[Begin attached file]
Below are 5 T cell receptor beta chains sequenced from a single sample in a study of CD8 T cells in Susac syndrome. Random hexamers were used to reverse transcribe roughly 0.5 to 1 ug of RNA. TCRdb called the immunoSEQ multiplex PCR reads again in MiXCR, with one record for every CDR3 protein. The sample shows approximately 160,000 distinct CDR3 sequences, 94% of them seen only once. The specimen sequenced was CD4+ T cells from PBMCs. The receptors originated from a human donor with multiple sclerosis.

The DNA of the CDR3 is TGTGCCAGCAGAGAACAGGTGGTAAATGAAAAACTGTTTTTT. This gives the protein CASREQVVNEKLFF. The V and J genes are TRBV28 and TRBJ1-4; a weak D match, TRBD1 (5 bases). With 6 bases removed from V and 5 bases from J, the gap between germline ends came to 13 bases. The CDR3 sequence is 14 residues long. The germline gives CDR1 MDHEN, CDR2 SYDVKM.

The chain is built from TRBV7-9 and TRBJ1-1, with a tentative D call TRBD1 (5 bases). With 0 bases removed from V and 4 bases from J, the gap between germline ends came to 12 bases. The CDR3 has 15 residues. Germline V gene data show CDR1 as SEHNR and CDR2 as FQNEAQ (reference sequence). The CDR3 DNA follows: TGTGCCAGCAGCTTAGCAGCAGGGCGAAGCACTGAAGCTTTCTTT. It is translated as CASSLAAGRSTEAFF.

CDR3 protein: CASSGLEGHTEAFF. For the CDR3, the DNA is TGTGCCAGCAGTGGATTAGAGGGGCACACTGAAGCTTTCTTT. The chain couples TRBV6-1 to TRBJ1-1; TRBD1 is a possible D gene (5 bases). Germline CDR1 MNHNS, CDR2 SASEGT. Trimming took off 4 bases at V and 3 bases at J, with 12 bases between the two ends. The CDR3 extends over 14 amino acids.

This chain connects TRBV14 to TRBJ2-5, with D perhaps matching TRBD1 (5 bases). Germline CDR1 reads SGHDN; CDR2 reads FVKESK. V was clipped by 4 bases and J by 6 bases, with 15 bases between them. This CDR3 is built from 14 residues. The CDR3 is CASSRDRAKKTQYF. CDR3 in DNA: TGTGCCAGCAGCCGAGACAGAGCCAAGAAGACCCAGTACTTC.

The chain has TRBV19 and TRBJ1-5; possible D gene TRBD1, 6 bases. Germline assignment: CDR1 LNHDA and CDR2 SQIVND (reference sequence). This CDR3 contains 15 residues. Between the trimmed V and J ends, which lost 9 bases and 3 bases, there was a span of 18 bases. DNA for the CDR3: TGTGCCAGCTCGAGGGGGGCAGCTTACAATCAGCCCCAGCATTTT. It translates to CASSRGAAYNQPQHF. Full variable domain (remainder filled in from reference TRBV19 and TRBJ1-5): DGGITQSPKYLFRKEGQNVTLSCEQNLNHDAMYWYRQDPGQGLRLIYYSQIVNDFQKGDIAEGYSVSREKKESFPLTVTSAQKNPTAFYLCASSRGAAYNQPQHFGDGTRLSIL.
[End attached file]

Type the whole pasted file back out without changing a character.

Below are 5 T cell receptor beta chains sequenced from a single sample in a study of CD8 T cells in Susac syndrome. Random hexamers were used to reverse transcribe roughly 0.5 to 1 ug of RNA. TCRdb called the immunoSEQ multiplex PCR reads again in MiXCR, with one record for every CDR3 protein. The sample shows approximately 160,000 distinct CDR3 sequences, 94% of them seen only once. The specimen sequenced was CD4+ T cells from PBMCs. The receptors originated from a human donor with multiple sclerosis.

The DNA of the CDR3 is TGTGCCAGCAGAGAACAGGTGGTAAATGAAAAACTGTTTTTT. This gives the protein CASREQVVNEKLFF. The V and J genes are TRBV28 and TRBJ1-4; a weak D match, TRBD1 (5 bases). With 6 bases removed from V and 5 bases from J, the gap between germline ends came to 13 bases. The CDR3 sequence is 14 residues long. The germline gives CDR1 MDHEN, CDR2 SYDVKM.

The chain is built from TRBV7-9 and TRBJ1-1, with a tentative D call TRBD1 (5 bases). With 0 bases removed from V and 4 bases from J, the gap between germline ends came to 12 bases. The CDR3 has 15 residues. Germline V gene data show CDR1 as SEHNR and CDR2 as FQNEAQ (reference sequence). The CDR3 DNA follows: TGTGCCAGCAGCTTAGCAGCAGGGCGAAGCACTGAAGCTTTCTTT. It is translated as CASSLAAGRSTEAFF.

CDR3 protein: CASSGLEGHTEAFF. For the CDR3, the DNA is TGTGCCAGCAGTGGATTAGAGGGGCACACTGAAGCTTTCTTT. The chain couples TRBV6-1 to TRBJ1-1; TRBD1 is a possible D gene (5 bases). Germline CDR1 MNHNS, CDR2 SASEGT. Trimming took off 4 bases at V and 3 bases at J, with 12 bases between the two ends. The CDR3 extends over 14 amino acids.

This chain connects TRBV14 to TRBJ2-5, with D perhaps matching TRBD1 (5 bases). Germline CDR1 reads SGHDN; CDR2 reads FVKESK. V was clipped by 4 bases and J by 6 bases, with 15 bases between them. This CDR3 is built from 14 residues. The CDR3 is CASSRDRAKKTQYF. CDR3 in DNA: TGTGCCAGCAGCCGAGACAGAGCCAAGAAGACCCAGTACTTC.

The chain has TRBV19 and TRBJ1-5; possible D gene TRBD1, 6 bases. Germline assignment: CDR1 LNHDA and CDR2 SQIVND (reference sequence). This CDR3 contains 15 residues. Between the trimmed V and J ends, which lost 9 bases and 3 bases, there was a span of 18 bases. DNA for the CDR3: TGTGCCAGCTCGAGGGGGGCAGCTTACAATCAGCCCCAGCATTTT. It translates to CASSRGAAYNQPQHF. Full variable domain (remainder filled in from reference TRBV19 and TRBJ1-5): DGGITQSPKYLFRKEGQNVTLSCEQNLNHDAMYWYRQDPGQGLRLIYYSQIVNDFQKGDIAEGYSVSREKKESFPLTVTSAQKNPTAFYLCASSRGAAYNQPQHFGDGTRLSIL.